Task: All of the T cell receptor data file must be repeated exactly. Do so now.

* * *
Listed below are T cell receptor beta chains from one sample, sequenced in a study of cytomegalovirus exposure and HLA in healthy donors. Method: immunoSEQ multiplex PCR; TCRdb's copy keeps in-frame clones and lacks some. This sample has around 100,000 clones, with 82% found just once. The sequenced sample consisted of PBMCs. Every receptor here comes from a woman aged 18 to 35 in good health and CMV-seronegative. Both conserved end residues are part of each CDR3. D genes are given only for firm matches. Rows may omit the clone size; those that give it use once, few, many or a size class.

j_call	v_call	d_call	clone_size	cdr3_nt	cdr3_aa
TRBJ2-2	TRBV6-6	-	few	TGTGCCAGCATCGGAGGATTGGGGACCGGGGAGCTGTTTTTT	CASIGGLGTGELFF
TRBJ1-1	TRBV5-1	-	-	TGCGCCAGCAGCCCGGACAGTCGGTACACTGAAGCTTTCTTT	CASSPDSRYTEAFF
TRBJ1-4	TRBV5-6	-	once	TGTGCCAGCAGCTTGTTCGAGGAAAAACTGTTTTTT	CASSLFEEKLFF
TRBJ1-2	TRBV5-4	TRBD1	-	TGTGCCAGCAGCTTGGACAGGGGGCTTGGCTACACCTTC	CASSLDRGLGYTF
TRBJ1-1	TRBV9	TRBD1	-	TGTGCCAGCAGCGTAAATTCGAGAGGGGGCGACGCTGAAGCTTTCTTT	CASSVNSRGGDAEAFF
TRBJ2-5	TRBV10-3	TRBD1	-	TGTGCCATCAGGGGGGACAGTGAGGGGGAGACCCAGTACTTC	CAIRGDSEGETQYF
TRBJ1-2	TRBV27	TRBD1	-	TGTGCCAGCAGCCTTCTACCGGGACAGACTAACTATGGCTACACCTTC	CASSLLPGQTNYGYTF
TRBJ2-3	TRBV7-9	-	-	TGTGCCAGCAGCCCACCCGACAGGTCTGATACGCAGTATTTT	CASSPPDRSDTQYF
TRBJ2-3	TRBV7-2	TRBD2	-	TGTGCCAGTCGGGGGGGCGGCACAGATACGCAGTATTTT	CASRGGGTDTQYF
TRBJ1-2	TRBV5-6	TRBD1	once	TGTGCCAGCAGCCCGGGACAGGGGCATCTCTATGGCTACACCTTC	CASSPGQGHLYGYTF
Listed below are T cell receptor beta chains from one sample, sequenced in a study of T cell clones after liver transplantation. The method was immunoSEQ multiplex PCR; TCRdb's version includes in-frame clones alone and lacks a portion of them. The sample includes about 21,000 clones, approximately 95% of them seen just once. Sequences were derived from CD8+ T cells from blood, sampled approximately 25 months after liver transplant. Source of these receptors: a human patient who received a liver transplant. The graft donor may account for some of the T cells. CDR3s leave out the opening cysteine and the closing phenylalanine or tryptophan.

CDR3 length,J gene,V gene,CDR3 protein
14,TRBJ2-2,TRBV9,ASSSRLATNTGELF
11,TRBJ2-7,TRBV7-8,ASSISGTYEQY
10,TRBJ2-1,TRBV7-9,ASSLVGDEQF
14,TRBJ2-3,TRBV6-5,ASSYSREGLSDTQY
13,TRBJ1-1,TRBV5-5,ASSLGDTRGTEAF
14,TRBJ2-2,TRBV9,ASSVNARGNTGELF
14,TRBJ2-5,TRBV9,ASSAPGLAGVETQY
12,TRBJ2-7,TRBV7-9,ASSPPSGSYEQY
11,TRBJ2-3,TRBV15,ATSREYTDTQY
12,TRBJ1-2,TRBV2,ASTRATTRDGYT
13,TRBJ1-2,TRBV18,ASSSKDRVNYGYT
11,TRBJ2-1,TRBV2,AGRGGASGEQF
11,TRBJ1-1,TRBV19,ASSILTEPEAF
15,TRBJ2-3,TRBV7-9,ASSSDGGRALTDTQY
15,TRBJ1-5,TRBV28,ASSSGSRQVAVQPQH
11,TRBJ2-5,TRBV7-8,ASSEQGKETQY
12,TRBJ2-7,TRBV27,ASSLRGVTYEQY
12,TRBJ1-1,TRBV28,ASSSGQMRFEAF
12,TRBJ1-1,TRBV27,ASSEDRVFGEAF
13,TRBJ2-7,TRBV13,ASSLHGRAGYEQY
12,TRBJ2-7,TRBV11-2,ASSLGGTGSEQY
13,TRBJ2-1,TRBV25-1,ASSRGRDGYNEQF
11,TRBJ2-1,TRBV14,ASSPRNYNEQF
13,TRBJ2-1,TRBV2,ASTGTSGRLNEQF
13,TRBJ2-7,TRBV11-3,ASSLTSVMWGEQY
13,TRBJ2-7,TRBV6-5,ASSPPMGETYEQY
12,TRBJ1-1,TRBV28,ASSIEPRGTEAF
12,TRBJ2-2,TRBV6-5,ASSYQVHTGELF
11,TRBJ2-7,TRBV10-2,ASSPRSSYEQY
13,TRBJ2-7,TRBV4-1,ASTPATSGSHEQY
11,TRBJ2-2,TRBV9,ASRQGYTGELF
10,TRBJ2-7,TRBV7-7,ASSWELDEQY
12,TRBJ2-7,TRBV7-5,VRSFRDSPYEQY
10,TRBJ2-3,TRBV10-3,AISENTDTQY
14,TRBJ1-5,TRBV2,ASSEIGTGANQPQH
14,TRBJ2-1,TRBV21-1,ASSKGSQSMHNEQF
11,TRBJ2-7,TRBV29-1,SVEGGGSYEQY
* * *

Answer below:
Listed below are T cell receptor beta chains from one sample, sequenced in a study of cytomegalovirus exposure and HLA in healthy donors. Method: immunoSEQ multiplex PCR; TCRdb's copy keeps in-frame clones and lacks some. This sample has around 100,000 clones, with 82% found just once. The sequenced sample consisted of PBMCs. Every receptor here comes from a woman aged 18 to 35 in good health and CMV-seronegative. Both conserved end residues are part of each CDR3. D genes are given only for firm matches. Rows may omit the clone size; those that give it use once, few, many or a size class.

j_call	v_call	d_call	clone_size	cdr3_nt	cdr3_aa
TRBJ2-2	TRBV6-6	-	few	TGTGCCAGCATCGGAGGATTGGGGACCGGGGAGCTGTTTTTT	CASIGGLGTGELFF
TRBJ1-1	TRBV5-1	-	-	TGCGCCAGCAGCCCGGACAGTCGGTACACTGAAGCTTTCTTT	CASSPDSRYTEAFF
TRBJ1-4	TRBV5-6	-	once	TGTGCCAGCAGCTTGTTCGAGGAAAAACTGTTTTTT	CASSLFEEKLFF
TRBJ1-2	TRBV5-4	TRBD1	-	TGTGCCAGCAGCTTGGACAGGGGGCTTGGCTACACCTTC	CASSLDRGLGYTF
TRBJ1-1	TRBV9	TRBD1	-	TGTGCCAGCAGCGTAAATTCGAGAGGGGGCGACGCTGAAGCTTTCTTT	CASSVNSRGGDAEAFF
TRBJ2-5	TRBV10-3	TRBD1	-	TGTGCCATCAGGGGGGACAGTGAGGGGGAGACCCAGTACTTC	CAIRGDSEGETQYF
TRBJ1-2	TRBV27	TRBD1	-	TGTGCCAGCAGCCTTCTACCGGGACAGACTAACTATGGCTACACCTTC	CASSLLPGQTNYGYTF
TRBJ2-3	TRBV7-9	-	-	TGTGCCAGCAGCCCACCCGACAGGTCTGATACGCAGTATTTT	CASSPPDRSDTQYF
TRBJ2-3	TRBV7-2	TRBD2	-	TGTGCCAGTCGGGGGGGCGGCACAGATACGCAGTATTTT	CASRGGGTDTQYF
TRBJ1-2	TRBV5-6	TRBD1	once	TGTGCCAGCAGCCCGGGACAGGGGCATCTCTATGGCTACACCTTC	CASSPGQGHLYGYTF
Listed below are T cell receptor beta chains from one sample, sequenced in a study of T cell clones after liver transplantation. The method was immunoSEQ multiplex PCR; TCRdb's version includes in-frame clones alone and lacks a portion of them. The sample includes about 21,000 clones, approximately 95% of them seen just once. Sequences were derived from CD8+ T cells from blood, sampled approximately 25 months after liver transplant. Source of these receptors: a human patient who received a liver transplant. The graft donor may account for some of the T cells. CDR3s leave out the opening cysteine and the closing phenylalanine or tryptophan.

CDR3 length,J gene,V gene,CDR3 protein
14,TRBJ2-2,TRBV9,ASSSRLATNTGELF
11,TRBJ2-7,TRBV7-8,ASSISGTYEQY
10,TRBJ2-1,TRBV7-9,ASSLVGDEQF
14,TRBJ2-3,TRBV6-5,ASSYSREGLSDTQY
13,TRBJ1-1,TRBV5-5,ASSLGDTRGTEAF
14,TRBJ2-2,TRBV9,ASSVNARGNTGELF
14,TRBJ2-5,TRBV9,ASSAPGLAGVETQY
12,TRBJ2-7,TRBV7-9,ASSPPSGSYEQY
11,TRBJ2-3,TRBV15,ATSREYTDTQY
12,TRBJ1-2,TRBV2,ASTRATTRDGYT
13,TRBJ1-2,TRBV18,ASSSKDRVNYGYT
11,TRBJ2-1,TRBV2,AGRGGASGEQF
11,TRBJ1-1,TRBV19,ASSILTEPEAF
15,TRBJ2-3,TRBV7-9,ASSSDGGRALTDTQY
15,TRBJ1-5,TRBV28,ASSSGSRQVAVQPQH
11,TRBJ2-5,TRBV7-8,ASSEQGKETQY
12,TRBJ2-7,TRBV27,ASSLRGVTYEQY
12,TRBJ1-1,TRBV28,ASSSGQMRFEAF
12,TRBJ1-1,TRBV27,ASSEDRVFGEAF
13,TRBJ2-7,TRBV13,ASSLHGRAGYEQY
12,TRBJ2-7,TRBV11-2,ASSLGGTGSEQY
13,TRBJ2-1,TRBV25-1,ASSRGRDGYNEQF
11,TRBJ2-1,TRBV14,ASSPRNYNEQF
13,TRBJ2-1,TRBV2,ASTGTSGRLNEQF
13,TRBJ2-7,TRBV11-3,ASSLTSVMWGEQY
13,TRBJ2-7,TRBV6-5,ASSPPMGETYEQY
12,TRBJ1-1,TRBV28,ASSIEPRGTEAF
12,TRBJ2-2,TRBV6-5,ASSYQVHTGELF
11,TRBJ2-7,TRBV10-2,ASSPRSSYEQY
13,TRBJ2-7,TRBV4-1,ASTPATSGSHEQY
11,TRBJ2-2,TRBV9,ASRQGYTGELF
10,TRBJ2-7,TRBV7-7,ASSWELDEQY
12,TRBJ2-7,TRBV7-5,VRSFRDSPYEQY
10,TRBJ2-3,TRBV10-3,AISENTDTQY
14,TRBJ1-5,TRBV2,ASSEIGTGANQPQH
14,TRBJ2-1,TRBV21-1,ASSKGSQSMHNEQF
11,TRBJ2-7,TRBV29-1,SVEGGGSYEQY